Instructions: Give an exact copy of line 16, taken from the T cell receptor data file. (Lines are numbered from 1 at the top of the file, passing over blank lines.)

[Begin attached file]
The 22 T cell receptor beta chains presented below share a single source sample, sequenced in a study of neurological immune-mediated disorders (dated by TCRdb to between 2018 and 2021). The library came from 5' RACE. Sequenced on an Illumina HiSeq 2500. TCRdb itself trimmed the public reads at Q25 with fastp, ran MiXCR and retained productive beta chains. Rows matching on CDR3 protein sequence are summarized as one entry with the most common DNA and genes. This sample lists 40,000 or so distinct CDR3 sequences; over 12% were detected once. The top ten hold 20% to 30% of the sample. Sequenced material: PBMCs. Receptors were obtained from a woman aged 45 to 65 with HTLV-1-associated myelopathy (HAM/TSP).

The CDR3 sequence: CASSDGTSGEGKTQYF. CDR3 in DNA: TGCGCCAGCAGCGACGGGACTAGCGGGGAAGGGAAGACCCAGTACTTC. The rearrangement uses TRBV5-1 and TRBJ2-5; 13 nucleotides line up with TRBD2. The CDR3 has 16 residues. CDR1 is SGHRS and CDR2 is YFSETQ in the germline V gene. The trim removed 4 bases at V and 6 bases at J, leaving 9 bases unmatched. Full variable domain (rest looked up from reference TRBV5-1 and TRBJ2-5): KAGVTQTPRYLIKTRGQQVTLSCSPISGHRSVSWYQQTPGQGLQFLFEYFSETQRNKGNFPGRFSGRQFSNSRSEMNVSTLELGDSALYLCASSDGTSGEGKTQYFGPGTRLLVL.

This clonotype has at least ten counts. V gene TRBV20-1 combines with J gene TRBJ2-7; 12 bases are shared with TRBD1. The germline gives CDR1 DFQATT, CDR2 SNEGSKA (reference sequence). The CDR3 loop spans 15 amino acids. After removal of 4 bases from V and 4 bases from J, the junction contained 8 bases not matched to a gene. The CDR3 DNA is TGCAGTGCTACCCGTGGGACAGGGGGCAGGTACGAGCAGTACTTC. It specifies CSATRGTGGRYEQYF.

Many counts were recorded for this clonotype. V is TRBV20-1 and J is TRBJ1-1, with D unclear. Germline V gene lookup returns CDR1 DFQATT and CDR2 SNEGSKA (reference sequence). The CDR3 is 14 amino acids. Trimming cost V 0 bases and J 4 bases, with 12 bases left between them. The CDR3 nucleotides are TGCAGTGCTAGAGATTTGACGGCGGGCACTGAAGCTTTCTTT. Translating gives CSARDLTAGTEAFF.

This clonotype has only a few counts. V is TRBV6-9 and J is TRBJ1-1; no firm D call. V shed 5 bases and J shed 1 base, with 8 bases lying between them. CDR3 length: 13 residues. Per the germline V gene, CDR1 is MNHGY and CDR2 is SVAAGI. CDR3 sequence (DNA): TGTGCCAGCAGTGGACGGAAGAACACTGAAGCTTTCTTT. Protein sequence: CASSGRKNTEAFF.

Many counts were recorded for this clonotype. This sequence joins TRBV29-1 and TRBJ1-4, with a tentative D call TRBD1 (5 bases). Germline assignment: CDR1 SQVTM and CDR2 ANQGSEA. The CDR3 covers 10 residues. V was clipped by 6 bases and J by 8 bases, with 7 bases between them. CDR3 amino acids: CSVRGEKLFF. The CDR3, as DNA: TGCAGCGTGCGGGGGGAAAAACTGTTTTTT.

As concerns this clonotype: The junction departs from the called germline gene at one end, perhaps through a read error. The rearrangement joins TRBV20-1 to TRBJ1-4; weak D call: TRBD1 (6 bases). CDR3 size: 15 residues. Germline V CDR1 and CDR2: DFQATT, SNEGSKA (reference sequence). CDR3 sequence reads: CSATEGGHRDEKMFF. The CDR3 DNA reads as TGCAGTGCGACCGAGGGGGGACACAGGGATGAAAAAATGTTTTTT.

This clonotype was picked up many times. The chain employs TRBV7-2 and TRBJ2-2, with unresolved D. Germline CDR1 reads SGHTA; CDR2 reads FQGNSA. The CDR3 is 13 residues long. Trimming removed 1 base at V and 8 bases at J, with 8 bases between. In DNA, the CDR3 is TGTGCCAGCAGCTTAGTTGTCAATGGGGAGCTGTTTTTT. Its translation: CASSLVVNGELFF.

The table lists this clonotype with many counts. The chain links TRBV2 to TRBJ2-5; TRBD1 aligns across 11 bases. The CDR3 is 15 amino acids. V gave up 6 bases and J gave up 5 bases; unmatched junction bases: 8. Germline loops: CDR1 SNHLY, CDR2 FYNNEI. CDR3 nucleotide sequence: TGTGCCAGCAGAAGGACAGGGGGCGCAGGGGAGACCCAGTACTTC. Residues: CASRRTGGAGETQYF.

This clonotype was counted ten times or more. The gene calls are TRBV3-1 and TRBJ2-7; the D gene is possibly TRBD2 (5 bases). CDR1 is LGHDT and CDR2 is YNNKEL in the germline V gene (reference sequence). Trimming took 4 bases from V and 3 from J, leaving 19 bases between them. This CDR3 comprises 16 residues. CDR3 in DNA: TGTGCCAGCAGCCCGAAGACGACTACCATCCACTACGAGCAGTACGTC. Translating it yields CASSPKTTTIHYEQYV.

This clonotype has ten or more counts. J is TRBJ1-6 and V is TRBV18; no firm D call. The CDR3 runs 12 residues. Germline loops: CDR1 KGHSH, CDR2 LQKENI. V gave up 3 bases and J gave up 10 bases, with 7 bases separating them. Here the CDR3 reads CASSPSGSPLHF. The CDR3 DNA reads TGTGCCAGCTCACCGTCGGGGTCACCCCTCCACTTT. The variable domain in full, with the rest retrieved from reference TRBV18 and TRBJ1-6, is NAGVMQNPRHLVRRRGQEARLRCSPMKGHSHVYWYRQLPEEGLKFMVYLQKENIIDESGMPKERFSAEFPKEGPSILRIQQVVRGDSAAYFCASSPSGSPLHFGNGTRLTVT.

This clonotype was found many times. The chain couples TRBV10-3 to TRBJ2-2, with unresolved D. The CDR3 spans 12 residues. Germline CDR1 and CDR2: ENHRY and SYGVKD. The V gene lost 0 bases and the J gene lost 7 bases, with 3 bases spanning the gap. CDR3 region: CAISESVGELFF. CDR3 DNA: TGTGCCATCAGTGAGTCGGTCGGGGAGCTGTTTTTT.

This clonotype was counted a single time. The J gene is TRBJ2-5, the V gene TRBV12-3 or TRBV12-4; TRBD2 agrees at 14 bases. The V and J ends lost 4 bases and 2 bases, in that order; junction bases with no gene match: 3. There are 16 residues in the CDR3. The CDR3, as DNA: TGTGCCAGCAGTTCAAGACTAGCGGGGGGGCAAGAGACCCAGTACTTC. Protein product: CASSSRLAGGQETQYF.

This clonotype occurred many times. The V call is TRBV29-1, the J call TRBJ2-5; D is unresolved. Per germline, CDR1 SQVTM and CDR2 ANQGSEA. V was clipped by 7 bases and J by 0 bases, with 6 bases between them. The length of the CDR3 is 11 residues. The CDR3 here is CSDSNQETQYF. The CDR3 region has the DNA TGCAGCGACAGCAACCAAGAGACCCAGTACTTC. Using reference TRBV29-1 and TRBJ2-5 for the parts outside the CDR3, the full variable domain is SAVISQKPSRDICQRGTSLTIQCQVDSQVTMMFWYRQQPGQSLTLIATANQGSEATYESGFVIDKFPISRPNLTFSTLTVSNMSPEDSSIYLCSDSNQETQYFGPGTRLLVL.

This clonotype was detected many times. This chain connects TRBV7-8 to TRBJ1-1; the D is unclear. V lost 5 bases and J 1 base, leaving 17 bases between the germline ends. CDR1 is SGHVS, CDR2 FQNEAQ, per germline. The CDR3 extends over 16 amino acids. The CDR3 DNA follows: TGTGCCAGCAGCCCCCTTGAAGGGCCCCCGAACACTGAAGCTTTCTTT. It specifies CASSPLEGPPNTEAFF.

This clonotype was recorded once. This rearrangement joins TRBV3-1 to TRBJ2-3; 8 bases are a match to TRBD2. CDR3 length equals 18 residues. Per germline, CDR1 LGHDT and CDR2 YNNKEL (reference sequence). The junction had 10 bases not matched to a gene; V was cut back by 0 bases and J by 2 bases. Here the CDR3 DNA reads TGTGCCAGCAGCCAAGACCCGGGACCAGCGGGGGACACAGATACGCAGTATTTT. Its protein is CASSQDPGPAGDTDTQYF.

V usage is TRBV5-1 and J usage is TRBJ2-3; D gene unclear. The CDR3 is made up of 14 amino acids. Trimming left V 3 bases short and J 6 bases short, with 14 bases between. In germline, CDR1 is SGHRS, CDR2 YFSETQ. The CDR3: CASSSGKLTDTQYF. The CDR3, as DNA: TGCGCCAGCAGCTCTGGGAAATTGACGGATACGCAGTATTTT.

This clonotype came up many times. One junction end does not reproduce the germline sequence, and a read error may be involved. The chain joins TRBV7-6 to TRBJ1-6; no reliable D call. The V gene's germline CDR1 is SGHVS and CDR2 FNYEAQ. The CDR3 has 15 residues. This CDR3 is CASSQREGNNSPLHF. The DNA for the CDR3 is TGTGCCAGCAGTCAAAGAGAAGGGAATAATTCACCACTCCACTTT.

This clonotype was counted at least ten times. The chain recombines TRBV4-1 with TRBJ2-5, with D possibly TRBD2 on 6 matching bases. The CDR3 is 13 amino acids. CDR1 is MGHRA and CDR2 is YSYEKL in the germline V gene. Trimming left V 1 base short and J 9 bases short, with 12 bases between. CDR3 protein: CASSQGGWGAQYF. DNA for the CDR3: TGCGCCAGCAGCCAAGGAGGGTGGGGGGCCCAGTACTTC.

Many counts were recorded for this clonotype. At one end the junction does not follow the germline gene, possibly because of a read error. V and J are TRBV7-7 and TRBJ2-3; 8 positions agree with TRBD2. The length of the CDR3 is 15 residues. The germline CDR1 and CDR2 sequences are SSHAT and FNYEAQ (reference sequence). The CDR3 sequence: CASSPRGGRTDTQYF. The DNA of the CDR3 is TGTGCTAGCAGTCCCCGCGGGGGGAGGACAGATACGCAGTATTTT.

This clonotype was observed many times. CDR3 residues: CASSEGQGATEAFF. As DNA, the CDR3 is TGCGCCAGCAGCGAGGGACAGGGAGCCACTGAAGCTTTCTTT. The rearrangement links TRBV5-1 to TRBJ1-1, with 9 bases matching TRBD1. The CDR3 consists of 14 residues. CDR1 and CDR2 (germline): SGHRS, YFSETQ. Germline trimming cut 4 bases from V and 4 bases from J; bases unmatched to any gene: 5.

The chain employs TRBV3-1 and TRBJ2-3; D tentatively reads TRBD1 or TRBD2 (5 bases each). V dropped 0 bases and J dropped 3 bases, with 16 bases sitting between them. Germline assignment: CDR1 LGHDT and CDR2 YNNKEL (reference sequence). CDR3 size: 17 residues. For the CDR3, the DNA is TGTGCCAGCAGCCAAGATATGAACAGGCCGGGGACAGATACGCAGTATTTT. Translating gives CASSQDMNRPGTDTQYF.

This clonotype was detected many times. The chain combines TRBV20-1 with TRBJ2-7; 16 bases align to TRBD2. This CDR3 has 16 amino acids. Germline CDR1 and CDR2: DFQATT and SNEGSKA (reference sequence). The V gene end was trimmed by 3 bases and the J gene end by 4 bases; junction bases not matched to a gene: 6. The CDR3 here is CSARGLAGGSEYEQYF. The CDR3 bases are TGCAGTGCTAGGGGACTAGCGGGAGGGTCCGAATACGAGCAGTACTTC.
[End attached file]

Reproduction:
This clonotype was recorded once. This rearrangement joins TRBV3-1 to TRBJ2-3; 8 bases are a match to TRBD2. CDR3 length equals 18 residues. Per germline, CDR1 LGHDT and CDR2 YNNKEL (reference sequence). The junction had 10 bases not matched to a gene; V was cut back by 0 bases and J by 2 bases. Here the CDR3 DNA reads TGTGCCAGCAGCCAAGACCCGGGACCAGCGGGGGACACAGATACGCAGTATTTT. Its protein is CASSQDPGPAGDTDTQYF.